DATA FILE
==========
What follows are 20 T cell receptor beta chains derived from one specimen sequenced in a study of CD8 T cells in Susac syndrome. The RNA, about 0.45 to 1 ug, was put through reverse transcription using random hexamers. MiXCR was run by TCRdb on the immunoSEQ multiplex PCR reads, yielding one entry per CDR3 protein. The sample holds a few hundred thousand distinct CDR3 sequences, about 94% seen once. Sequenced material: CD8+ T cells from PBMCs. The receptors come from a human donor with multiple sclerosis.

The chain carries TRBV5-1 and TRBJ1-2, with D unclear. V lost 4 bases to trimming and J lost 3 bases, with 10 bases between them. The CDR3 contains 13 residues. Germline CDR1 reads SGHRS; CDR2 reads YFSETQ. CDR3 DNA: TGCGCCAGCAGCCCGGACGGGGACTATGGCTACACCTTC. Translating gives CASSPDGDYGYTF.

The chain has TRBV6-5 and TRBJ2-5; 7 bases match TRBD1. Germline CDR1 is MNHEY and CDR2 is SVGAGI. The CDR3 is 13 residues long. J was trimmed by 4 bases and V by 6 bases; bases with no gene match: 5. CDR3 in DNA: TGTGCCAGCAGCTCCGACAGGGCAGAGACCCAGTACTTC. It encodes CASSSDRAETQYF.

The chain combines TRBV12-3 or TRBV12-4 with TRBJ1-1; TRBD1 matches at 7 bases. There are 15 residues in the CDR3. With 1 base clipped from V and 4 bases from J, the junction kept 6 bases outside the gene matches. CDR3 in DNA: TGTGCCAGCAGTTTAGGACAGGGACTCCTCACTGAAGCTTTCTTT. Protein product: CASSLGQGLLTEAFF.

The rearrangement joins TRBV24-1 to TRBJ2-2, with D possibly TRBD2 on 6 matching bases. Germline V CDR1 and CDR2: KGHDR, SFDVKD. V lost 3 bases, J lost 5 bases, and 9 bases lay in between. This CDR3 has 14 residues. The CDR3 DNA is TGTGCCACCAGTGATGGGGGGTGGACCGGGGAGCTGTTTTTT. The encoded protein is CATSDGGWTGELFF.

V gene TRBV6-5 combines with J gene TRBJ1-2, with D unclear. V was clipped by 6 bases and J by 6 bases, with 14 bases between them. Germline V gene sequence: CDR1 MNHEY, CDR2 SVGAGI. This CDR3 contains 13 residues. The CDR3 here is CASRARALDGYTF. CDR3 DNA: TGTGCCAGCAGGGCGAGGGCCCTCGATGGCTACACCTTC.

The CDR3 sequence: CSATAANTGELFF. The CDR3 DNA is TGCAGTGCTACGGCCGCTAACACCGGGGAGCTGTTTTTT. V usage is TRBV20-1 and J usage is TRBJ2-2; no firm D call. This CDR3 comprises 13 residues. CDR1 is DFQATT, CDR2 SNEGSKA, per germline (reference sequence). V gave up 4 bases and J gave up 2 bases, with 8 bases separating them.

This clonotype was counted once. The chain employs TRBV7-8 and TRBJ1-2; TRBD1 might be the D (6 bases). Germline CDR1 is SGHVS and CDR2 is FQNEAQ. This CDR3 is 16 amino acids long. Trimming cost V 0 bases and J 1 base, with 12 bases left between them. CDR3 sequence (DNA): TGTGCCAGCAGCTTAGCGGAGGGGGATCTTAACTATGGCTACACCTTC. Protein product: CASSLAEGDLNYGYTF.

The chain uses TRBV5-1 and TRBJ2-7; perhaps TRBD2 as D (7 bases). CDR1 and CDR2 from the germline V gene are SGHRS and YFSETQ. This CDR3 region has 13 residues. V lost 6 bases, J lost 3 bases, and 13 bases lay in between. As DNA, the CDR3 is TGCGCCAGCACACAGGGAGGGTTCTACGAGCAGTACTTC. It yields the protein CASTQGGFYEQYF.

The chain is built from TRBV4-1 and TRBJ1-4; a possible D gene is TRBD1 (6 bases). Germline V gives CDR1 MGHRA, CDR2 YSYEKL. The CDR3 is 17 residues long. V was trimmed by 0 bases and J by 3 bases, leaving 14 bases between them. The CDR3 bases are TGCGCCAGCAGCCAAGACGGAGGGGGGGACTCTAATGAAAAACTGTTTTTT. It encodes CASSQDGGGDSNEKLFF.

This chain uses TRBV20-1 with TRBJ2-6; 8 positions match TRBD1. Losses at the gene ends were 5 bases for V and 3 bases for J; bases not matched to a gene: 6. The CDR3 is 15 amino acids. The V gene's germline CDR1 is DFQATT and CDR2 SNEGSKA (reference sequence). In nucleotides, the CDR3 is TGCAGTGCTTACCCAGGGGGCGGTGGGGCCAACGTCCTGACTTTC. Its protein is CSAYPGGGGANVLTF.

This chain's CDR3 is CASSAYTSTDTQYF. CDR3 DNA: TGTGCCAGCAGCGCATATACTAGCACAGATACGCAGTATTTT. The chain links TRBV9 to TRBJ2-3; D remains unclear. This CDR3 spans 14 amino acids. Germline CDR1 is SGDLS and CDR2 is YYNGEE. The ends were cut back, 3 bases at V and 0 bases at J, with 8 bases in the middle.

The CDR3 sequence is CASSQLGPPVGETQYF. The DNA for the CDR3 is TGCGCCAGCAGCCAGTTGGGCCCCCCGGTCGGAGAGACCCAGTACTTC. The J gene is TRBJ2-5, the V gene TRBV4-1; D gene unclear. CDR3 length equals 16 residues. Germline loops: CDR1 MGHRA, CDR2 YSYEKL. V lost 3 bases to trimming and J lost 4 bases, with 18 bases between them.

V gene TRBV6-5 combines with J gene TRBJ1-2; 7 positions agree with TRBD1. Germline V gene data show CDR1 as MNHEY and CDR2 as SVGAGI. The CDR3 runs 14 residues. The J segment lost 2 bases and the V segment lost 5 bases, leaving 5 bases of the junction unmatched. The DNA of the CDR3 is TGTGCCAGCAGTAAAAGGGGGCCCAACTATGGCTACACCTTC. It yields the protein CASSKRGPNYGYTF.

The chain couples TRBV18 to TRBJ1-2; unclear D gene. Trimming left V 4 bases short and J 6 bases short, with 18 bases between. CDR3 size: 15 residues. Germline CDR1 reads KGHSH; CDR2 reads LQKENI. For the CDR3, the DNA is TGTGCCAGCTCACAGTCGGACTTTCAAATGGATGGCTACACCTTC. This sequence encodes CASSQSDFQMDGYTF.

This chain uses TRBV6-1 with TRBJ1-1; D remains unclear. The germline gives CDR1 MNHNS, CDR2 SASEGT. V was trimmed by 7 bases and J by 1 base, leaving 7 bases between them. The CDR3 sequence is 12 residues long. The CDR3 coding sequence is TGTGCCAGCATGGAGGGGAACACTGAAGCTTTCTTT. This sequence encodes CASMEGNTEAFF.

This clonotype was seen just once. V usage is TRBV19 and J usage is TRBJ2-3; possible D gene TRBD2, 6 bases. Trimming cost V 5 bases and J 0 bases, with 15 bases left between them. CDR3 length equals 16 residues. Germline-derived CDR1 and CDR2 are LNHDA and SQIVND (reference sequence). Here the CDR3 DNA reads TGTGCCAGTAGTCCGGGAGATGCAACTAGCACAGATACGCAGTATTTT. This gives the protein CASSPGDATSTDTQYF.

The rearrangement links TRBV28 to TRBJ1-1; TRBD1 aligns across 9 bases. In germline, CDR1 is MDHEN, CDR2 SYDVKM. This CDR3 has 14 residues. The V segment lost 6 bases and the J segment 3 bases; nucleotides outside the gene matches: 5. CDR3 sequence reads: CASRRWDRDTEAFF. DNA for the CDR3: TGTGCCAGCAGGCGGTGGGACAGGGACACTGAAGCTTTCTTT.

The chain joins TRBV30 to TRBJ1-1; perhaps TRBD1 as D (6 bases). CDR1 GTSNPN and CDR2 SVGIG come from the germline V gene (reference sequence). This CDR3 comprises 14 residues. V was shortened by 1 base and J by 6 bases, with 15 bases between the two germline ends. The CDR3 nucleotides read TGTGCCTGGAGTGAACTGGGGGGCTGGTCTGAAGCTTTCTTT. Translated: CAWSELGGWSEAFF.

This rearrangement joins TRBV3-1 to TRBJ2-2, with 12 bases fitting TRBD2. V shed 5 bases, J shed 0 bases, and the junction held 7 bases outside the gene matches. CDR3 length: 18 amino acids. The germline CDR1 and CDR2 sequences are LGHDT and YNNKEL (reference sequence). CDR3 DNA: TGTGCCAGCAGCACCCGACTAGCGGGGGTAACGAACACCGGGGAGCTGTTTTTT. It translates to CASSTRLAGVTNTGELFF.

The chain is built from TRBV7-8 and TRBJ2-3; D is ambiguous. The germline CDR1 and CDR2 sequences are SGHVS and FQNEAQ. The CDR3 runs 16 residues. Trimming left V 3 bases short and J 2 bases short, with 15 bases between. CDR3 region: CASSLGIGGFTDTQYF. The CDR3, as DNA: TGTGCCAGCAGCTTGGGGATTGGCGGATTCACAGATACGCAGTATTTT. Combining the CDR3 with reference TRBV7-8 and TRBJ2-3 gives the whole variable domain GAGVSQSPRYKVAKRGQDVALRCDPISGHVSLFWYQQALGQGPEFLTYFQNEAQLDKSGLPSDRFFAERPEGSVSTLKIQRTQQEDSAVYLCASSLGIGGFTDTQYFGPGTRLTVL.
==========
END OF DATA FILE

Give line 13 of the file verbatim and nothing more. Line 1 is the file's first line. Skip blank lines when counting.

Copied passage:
The CDR3 sequence is CASSQLGPPVGETQYF. The DNA for the CDR3 is TGCGCCAGCAGCCAGTTGGGCCCCCCGGTCGGAGAGACCCAGTACTTC. The J gene is TRBJ2-5, the V gene TRBV4-1; D gene unclear. CDR3 length equals 16 residues. Germline loops: CDR1 MGHRA, CDR2 YSYEKL. V lost 3 bases to trimming and J lost 4 bases, with 18 bases between them.